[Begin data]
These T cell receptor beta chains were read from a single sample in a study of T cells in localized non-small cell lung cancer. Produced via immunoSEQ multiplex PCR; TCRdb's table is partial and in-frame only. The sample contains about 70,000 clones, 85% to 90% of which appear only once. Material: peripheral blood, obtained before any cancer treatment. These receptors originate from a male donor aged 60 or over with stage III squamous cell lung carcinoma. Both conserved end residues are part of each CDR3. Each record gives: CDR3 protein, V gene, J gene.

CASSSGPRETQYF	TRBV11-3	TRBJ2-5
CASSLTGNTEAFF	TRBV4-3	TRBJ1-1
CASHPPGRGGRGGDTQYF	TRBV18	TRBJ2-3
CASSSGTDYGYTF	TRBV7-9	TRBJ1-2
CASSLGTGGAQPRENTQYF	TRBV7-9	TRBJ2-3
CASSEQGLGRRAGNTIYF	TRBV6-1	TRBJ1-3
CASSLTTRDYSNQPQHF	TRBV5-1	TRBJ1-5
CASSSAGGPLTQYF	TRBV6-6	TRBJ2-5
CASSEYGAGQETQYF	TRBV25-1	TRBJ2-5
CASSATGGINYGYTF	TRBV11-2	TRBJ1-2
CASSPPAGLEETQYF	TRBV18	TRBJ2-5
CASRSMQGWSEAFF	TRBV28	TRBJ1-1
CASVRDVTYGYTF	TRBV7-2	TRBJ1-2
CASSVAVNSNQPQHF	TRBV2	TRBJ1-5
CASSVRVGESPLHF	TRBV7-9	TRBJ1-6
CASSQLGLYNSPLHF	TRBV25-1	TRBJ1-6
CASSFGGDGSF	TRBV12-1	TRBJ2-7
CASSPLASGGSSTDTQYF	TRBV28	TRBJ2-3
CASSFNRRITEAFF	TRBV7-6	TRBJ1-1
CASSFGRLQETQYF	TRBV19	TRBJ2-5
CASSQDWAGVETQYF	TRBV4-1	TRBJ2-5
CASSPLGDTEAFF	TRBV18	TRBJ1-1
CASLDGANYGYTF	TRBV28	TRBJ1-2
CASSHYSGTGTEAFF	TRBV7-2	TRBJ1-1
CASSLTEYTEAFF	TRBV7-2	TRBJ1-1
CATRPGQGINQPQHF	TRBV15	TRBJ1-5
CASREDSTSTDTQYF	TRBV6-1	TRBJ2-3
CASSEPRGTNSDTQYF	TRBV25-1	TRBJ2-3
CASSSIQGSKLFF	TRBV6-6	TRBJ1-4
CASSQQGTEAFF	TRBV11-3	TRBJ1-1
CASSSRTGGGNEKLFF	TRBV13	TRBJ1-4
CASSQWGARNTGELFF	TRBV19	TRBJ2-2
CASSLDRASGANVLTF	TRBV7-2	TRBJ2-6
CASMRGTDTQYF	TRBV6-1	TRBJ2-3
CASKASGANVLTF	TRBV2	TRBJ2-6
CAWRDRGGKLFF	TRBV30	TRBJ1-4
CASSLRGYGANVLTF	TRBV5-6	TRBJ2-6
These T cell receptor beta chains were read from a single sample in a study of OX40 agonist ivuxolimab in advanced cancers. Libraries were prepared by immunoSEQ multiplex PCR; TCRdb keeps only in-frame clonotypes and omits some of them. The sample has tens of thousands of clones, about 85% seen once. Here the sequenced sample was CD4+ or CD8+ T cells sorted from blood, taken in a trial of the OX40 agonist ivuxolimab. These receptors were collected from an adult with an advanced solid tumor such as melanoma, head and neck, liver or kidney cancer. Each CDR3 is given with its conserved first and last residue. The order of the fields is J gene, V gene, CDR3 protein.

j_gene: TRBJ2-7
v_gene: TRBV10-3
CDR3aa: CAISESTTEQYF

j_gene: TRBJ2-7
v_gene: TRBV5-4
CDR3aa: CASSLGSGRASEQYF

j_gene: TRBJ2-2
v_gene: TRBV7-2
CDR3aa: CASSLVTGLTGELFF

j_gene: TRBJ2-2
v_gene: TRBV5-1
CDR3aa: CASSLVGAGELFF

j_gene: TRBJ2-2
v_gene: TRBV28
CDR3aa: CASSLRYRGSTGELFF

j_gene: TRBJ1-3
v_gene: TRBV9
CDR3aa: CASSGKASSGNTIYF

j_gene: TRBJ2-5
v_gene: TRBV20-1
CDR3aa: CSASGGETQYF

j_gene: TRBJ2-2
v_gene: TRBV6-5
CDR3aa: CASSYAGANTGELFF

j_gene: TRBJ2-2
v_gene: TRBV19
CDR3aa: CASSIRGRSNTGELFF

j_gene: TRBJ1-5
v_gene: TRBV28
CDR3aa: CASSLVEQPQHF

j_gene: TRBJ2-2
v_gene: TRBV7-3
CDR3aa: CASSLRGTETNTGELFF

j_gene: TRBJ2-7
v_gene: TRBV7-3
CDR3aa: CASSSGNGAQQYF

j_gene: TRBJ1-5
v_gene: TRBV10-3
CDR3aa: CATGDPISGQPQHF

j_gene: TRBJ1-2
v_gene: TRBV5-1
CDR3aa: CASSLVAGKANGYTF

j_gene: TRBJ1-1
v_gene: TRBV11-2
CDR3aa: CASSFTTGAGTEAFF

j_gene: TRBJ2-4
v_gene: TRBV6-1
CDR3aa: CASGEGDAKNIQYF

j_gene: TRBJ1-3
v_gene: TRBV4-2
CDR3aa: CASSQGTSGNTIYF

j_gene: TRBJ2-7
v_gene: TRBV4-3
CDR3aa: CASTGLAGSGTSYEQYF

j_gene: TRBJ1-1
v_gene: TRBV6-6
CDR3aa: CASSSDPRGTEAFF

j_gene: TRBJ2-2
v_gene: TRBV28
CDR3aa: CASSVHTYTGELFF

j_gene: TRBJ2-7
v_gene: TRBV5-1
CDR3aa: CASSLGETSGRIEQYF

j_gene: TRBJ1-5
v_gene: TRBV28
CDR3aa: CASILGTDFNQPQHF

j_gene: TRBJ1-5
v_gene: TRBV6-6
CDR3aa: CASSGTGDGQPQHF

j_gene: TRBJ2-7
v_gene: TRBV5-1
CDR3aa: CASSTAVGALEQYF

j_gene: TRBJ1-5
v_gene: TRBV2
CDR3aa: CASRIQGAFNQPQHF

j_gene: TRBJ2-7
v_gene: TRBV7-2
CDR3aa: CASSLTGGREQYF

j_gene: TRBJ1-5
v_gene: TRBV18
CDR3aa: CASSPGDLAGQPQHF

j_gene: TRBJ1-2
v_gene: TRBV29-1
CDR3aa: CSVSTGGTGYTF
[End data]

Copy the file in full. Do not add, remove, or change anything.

These T cell receptor beta chains were read from a single sample in a study of T cells in localized non-small cell lung cancer. Produced via immunoSEQ multiplex PCR; TCRdb's table is partial and in-frame only. The sample contains about 70,000 clones, 85% to 90% of which appear only once. Material: peripheral blood, obtained before any cancer treatment. These receptors originate from a male donor aged 60 or over with stage III squamous cell lung carcinoma. Both conserved end residues are part of each CDR3. Each record gives: CDR3 protein, V gene, J gene.

CASSSGPRETQYF	TRBV11-3	TRBJ2-5
CASSLTGNTEAFF	TRBV4-3	TRBJ1-1
CASHPPGRGGRGGDTQYF	TRBV18	TRBJ2-3
CASSSGTDYGYTF	TRBV7-9	TRBJ1-2
CASSLGTGGAQPRENTQYF	TRBV7-9	TRBJ2-3
CASSEQGLGRRAGNTIYF	TRBV6-1	TRBJ1-3
CASSLTTRDYSNQPQHF	TRBV5-1	TRBJ1-5
CASSSAGGPLTQYF	TRBV6-6	TRBJ2-5
CASSEYGAGQETQYF	TRBV25-1	TRBJ2-5
CASSATGGINYGYTF	TRBV11-2	TRBJ1-2
CASSPPAGLEETQYF	TRBV18	TRBJ2-5
CASRSMQGWSEAFF	TRBV28	TRBJ1-1
CASVRDVTYGYTF	TRBV7-2	TRBJ1-2
CASSVAVNSNQPQHF	TRBV2	TRBJ1-5
CASSVRVGESPLHF	TRBV7-9	TRBJ1-6
CASSQLGLYNSPLHF	TRBV25-1	TRBJ1-6
CASSFGGDGSF	TRBV12-1	TRBJ2-7
CASSPLASGGSSTDTQYF	TRBV28	TRBJ2-3
CASSFNRRITEAFF	TRBV7-6	TRBJ1-1
CASSFGRLQETQYF	TRBV19	TRBJ2-5
CASSQDWAGVETQYF	TRBV4-1	TRBJ2-5
CASSPLGDTEAFF	TRBV18	TRBJ1-1
CASLDGANYGYTF	TRBV28	TRBJ1-2
CASSHYSGTGTEAFF	TRBV7-2	TRBJ1-1
CASSLTEYTEAFF	TRBV7-2	TRBJ1-1
CATRPGQGINQPQHF	TRBV15	TRBJ1-5
CASREDSTSTDTQYF	TRBV6-1	TRBJ2-3
CASSEPRGTNSDTQYF	TRBV25-1	TRBJ2-3
CASSSIQGSKLFF	TRBV6-6	TRBJ1-4
CASSQQGTEAFF	TRBV11-3	TRBJ1-1
CASSSRTGGGNEKLFF	TRBV13	TRBJ1-4
CASSQWGARNTGELFF	TRBV19	TRBJ2-2
CASSLDRASGANVLTF	TRBV7-2	TRBJ2-6
CASMRGTDTQYF	TRBV6-1	TRBJ2-3
CASKASGANVLTF	TRBV2	TRBJ2-6
CAWRDRGGKLFF	TRBV30	TRBJ1-4
CASSLRGYGANVLTF	TRBV5-6	TRBJ2-6
These T cell receptor beta chains were read from a single sample in a study of OX40 agonist ivuxolimab in advanced cancers. Libraries were prepared by immunoSEQ multiplex PCR; TCRdb keeps only in-frame clonotypes and omits some of them. The sample has tens of thousands of clones, about 85% seen once. Here the sequenced sample was CD4+ or CD8+ T cells sorted from blood, taken in a trial of the OX40 agonist ivuxolimab. These receptors were collected from an adult with an advanced solid tumor such as melanoma, head and neck, liver or kidney cancer. Each CDR3 is given with its conserved first and last residue. The order of the fields is J gene, V gene, CDR3 protein.

j_gene: TRBJ2-7
v_gene: TRBV10-3
CDR3aa: CAISESTTEQYF

j_gene: TRBJ2-7
v_gene: TRBV5-4
CDR3aa: CASSLGSGRASEQYF

j_gene: TRBJ2-2
v_gene: TRBV7-2
CDR3aa: CASSLVTGLTGELFF

j_gene: TRBJ2-2
v_gene: TRBV5-1
CDR3aa: CASSLVGAGELFF

j_gene: TRBJ2-2
v_gene: TRBV28
CDR3aa: CASSLRYRGSTGELFF

j_gene: TRBJ1-3
v_gene: TRBV9
CDR3aa: CASSGKASSGNTIYF

j_gene: TRBJ2-5
v_gene: TRBV20-1
CDR3aa: CSASGGETQYF

j_gene: TRBJ2-2
v_gene: TRBV6-5
CDR3aa: CASSYAGANTGELFF

j_gene: TRBJ2-2
v_gene: TRBV19
CDR3aa: CASSIRGRSNTGELFF

j_gene: TRBJ1-5
v_gene: TRBV28
CDR3aa: CASSLVEQPQHF

j_gene: TRBJ2-2
v_gene: TRBV7-3
CDR3aa: CASSLRGTETNTGELFF

j_gene: TRBJ2-7
v_gene: TRBV7-3
CDR3aa: CASSSGNGAQQYF

j_gene: TRBJ1-5
v_gene: TRBV10-3
CDR3aa: CATGDPISGQPQHF

j_gene: TRBJ1-2
v_gene: TRBV5-1
CDR3aa: CASSLVAGKANGYTF

j_gene: TRBJ1-1
v_gene: TRBV11-2
CDR3aa: CASSFTTGAGTEAFF

j_gene: TRBJ2-4
v_gene: TRBV6-1
CDR3aa: CASGEGDAKNIQYF

j_gene: TRBJ1-3
v_gene: TRBV4-2
CDR3aa: CASSQGTSGNTIYF

j_gene: TRBJ2-7
v_gene: TRBV4-3
CDR3aa: CASTGLAGSGTSYEQYF

j_gene: TRBJ1-1
v_gene: TRBV6-6
CDR3aa: CASSSDPRGTEAFF

j_gene: TRBJ2-2
v_gene: TRBV28
CDR3aa: CASSVHTYTGELFF

j_gene: TRBJ2-7
v_gene: TRBV5-1
CDR3aa: CASSLGETSGRIEQYF

j_gene: TRBJ1-5
v_gene: TRBV28
CDR3aa: CASILGTDFNQPQHF

j_gene: TRBJ1-5
v_gene: TRBV6-6
CDR3aa: CASSGTGDGQPQHF

j_gene: TRBJ2-7
v_gene: TRBV5-1
CDR3aa: CASSTAVGALEQYF

j_gene: TRBJ1-5
v_gene: TRBV2
CDR3aa: CASRIQGAFNQPQHF

j_gene: TRBJ2-7
v_gene: TRBV7-2
CDR3aa: CASSLTGGREQYF

j_gene: TRBJ1-5
v_gene: TRBV18
CDR3aa: CASSPGDLAGQPQHF

j_gene: TRBJ1-2
v_gene: TRBV29-1
CDR3aa: CSVSTGGTGYTF